This article originally appeared in IFR Refresher, Dec. 2006.It's not too difficult to understand the theory of the ILS approach. The pilot is required to fly a horizontal radio beam while referring to a cockpit indicator that tells him whether he is left or right of the course. At the same time he must fly a vertical radio beam by looking at a second needle in the same instrument that will inform him of his position above or below it. When the weather is good and there is plenty of outside reference to the ground it can be very easy to fly. But take the weather down to IFR minimums in fog and the pilot's workload increases dramatically. Now, his eyes must dance across the instrument panel taking pictures of what each of the flight and navigation instruments is telling him. His brain must meld all of the images into a coherent mental reference of where the airplane is relative to the approach he is flying. Then, he must do it again and again and again. Flying a good approach requires constant practice and the pilot must be current and proficient at all phases of instrument flight. After all, flying an approach to minimums is the most demanding instrument flying a pilot is likely to do in normal, everyday operations. If he is lacking any of the basic skills, he will have problems with the ILS.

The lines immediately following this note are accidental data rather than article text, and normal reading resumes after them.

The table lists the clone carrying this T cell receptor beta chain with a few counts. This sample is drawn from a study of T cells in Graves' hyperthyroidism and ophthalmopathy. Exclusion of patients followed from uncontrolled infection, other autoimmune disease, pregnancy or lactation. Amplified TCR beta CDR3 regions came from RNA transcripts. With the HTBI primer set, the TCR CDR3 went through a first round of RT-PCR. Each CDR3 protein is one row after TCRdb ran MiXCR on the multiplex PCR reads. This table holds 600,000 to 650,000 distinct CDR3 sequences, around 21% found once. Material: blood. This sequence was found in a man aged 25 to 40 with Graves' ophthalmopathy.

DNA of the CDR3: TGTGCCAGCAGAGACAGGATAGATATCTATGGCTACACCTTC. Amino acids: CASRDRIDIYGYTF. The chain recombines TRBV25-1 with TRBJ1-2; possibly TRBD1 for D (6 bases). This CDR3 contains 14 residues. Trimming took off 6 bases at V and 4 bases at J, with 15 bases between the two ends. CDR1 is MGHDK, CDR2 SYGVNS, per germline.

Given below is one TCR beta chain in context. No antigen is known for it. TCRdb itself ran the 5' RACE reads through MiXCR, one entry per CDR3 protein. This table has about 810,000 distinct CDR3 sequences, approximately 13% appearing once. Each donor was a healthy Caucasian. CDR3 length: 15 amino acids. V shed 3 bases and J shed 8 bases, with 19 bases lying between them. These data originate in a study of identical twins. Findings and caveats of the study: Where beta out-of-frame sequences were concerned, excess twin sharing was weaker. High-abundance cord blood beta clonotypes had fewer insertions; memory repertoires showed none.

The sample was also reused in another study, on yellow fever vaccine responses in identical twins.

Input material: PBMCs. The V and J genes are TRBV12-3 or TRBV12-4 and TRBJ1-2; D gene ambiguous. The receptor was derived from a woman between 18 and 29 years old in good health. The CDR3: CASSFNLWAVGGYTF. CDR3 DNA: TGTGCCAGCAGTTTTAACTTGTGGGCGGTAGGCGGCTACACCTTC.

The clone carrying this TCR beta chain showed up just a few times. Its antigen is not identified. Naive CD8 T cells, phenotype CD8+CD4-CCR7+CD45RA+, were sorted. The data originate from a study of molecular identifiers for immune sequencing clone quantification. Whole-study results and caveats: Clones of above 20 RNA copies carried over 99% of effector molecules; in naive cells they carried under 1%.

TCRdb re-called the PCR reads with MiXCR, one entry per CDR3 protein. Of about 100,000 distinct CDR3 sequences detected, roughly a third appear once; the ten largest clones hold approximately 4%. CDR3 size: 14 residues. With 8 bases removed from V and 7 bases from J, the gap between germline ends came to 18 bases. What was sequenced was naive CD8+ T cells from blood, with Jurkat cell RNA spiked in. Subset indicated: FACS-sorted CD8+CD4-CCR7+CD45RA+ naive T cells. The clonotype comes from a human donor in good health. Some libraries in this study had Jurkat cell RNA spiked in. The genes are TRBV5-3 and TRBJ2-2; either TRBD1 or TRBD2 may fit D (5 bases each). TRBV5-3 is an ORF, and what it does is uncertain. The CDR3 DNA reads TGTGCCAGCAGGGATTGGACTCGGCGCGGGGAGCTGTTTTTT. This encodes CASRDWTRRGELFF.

Well, I'd prefer to have one of each, actually. They're more different than you might imagine. More
Susan Birrell Post of Noblesville, IN kicks off our latest batch of reader-submitted photos with the right attitude. Click through for more pictures.